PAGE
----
When books and places collide – My review of Our Tiny, Useless Hearts

Our Tiny Useless Hearts by Toni Jordan


Week three of my series about what I’m learning from reading and how that applies to how we can understand the physical world in which we live (you can read the previous ones here and here).

This week, Toni Jordan’s Our Tiny, Useless Hearts has prompted me to think about what we look for, and choose, in a house itself. How the choices we make regarding the style, scale, cost (and how much we borrow), and even how we decorate, might be driven by a range of factors.

Even though ‘Buy Nothing New’ month has passed, some of the biting commentary about some (admittedly very shallow) characters made me reflect as well. Why do I feel the need to shift things around, and update, quite often? What are the reason underpinning this – and when I think them through, are they actually necessary?


Brief overview

This novel focuses on the interactions of three couples and two small girls, over one weekend. It’s sparked off by the decision of Henry to dramatically announce the end of his marriage to Caroline by fleeing to Noosa with his daughter Mercedes’ grade three teacher, Martha. Caroline, having shredded a wardrobe-full of Henry’s suits, has gone after them. So Janice, ever reliable, drops any plans for the weekend to mind her two nieces in their homes.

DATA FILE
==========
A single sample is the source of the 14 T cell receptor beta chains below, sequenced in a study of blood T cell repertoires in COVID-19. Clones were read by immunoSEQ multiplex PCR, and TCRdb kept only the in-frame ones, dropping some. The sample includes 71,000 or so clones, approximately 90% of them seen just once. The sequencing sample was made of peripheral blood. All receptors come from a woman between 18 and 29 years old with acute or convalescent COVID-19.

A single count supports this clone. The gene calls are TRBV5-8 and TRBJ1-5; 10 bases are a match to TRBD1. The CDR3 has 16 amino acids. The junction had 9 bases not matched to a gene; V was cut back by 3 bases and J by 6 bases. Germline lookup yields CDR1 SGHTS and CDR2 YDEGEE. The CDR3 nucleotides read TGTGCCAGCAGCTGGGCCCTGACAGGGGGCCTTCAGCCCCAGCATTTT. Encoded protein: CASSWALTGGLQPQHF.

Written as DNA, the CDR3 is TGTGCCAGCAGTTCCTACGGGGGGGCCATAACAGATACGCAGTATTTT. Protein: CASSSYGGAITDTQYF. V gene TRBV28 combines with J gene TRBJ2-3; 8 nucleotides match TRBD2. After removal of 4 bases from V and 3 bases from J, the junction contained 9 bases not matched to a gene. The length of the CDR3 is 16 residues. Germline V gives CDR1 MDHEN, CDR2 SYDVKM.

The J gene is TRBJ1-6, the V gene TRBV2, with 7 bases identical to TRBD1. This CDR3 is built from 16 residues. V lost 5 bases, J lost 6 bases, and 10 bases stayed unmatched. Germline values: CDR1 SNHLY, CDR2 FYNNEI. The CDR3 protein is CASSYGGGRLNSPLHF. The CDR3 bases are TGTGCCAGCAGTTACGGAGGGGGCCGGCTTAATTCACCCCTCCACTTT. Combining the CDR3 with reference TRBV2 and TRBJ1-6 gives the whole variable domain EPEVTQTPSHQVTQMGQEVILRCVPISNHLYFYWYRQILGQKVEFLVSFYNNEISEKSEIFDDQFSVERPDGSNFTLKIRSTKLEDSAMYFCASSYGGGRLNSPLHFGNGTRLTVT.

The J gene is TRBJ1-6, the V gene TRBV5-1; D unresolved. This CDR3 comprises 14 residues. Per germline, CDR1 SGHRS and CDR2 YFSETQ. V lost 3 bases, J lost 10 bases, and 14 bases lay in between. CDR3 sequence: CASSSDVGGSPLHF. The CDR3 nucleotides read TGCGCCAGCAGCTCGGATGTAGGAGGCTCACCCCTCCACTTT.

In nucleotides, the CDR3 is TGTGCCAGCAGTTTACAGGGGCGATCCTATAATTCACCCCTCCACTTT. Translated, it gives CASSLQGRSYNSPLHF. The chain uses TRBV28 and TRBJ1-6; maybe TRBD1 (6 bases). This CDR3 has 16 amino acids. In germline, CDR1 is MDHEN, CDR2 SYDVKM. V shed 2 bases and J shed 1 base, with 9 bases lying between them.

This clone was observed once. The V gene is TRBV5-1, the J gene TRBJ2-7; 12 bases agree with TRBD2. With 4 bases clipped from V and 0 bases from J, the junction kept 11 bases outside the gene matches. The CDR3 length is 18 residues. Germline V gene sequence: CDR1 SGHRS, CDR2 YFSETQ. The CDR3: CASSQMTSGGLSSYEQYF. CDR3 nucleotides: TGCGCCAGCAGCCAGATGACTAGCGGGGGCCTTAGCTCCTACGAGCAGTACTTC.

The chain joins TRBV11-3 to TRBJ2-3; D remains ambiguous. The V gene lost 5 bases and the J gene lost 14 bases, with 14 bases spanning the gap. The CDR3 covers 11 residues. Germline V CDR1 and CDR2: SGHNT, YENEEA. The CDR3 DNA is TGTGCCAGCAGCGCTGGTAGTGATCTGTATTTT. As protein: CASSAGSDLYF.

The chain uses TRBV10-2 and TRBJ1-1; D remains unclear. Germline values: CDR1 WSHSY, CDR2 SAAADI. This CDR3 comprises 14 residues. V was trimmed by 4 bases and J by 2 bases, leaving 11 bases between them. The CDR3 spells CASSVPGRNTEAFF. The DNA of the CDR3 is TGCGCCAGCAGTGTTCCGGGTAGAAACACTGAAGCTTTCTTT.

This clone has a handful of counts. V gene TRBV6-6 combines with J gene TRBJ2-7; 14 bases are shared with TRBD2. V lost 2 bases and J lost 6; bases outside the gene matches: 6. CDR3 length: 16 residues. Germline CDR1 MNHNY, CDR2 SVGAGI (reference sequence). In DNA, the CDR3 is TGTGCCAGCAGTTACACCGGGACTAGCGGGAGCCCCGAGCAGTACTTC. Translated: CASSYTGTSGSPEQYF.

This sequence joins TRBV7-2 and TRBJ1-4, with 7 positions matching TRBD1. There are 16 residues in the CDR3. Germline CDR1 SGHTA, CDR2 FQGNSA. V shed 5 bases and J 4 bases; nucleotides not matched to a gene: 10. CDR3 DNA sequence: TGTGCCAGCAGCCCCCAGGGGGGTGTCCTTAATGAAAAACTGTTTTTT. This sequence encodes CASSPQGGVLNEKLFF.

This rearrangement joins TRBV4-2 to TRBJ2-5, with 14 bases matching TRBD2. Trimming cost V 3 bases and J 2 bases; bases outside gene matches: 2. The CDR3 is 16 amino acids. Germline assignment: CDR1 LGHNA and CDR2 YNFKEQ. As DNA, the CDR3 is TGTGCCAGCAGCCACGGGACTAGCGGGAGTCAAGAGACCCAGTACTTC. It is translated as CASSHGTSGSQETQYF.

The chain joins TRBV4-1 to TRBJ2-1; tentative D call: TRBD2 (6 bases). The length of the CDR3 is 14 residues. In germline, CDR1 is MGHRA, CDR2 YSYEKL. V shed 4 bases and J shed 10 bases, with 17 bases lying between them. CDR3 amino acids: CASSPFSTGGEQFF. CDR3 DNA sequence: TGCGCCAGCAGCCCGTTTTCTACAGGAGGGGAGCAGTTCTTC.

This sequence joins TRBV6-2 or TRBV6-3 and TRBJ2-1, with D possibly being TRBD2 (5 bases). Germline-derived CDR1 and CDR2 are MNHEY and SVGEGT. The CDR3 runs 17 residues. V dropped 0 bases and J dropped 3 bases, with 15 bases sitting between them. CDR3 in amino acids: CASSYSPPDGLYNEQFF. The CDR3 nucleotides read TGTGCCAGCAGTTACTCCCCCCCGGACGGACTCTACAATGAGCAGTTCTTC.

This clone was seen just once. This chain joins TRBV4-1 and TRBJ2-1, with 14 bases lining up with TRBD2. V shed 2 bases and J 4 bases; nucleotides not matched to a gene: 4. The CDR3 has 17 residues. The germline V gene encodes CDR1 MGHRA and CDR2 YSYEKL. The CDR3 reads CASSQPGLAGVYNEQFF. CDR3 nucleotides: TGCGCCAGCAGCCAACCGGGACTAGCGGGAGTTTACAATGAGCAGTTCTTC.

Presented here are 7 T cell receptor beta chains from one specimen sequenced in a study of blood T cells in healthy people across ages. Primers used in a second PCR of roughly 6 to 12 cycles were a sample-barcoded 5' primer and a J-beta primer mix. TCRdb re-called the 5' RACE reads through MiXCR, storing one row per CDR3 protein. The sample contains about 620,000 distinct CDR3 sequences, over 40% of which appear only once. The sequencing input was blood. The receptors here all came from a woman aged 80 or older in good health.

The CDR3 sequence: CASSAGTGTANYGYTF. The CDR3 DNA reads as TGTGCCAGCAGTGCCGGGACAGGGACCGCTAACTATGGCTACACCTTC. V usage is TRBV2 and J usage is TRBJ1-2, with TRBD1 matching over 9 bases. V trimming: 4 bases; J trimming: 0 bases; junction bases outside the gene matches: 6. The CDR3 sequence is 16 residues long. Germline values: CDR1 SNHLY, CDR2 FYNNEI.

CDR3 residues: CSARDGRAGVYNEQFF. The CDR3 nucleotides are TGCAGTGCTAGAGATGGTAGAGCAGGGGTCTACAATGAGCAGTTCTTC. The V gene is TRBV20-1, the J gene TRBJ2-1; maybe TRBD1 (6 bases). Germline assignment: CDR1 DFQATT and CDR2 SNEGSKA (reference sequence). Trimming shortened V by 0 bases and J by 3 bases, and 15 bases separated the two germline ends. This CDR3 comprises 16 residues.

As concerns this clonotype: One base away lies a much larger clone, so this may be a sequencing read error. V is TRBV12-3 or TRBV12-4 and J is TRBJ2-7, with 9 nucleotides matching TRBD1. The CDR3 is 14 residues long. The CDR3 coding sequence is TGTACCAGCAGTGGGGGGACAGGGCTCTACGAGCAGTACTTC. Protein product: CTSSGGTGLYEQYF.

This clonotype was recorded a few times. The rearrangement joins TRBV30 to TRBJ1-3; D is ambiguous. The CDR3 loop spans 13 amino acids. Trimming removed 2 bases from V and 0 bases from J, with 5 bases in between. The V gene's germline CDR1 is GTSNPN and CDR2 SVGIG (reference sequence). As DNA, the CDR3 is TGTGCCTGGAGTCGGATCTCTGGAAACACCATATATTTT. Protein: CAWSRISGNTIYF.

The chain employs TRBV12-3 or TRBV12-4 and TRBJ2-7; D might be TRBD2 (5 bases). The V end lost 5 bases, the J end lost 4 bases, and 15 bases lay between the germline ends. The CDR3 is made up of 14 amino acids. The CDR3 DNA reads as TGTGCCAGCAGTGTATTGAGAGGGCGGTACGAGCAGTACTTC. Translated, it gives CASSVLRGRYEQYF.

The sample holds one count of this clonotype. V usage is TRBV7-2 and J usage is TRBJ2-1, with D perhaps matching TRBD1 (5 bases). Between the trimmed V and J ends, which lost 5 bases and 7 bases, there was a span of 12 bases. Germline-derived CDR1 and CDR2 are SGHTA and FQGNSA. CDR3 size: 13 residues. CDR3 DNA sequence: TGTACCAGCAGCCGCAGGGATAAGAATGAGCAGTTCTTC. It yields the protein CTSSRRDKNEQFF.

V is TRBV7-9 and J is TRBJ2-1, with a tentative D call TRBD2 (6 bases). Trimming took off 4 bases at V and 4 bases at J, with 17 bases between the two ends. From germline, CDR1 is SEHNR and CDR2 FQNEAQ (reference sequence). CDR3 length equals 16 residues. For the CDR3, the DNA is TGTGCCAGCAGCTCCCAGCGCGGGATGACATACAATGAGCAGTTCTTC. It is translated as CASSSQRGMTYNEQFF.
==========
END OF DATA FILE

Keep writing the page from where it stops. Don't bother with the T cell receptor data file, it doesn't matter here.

The neighbours drop in, she discovers her ex-husband Alec still visits her nieces, and the escape to Queensland turns out not to be the new start Henry expects. So chaos and misunderstandings abound.

I found it a great read, as long as you suspend any credibility. Toni Jordan takes a storyline and applies more and more unbelievable coincidences, and more and more self interested characters to the point where they are no longer plausible – but that’s the point. By intentionally exaggerating them all, she drives home the way some of us could be heading, and makes it clear where her sympathies lie. And did I say it is laugh out loud funny? Toni Jordan has great comic timing, a wonderful way with words, and an ability to really get under the skin of a certain layer of Melbourne ‘culture’. It was a really fun book to read.

This book made me think about – whether we live our lives or get too caught up in displaying them?

In many ways, Jordan shows the superficiality of many of her characters. It’s apparent in the actions they take, the assumptions they make, and the way they make judgments of others based on what they can see and what they understand that to mean.

But one of the ways I found she pinpointed this most clearly was her descriptions of the homes where the events took place. They were located on an estate on the outer areas of Melbourne, where the way the homes appeared was all important. Grand homes, on manicured lawns, as an indication of what lay within.

And over time, the superficiality started seeping through to Janice, who was trapped within a toxic environment while her sister and husband-in-law battled over where they were heading in life. All Janice could do, while waiting, was to look around her: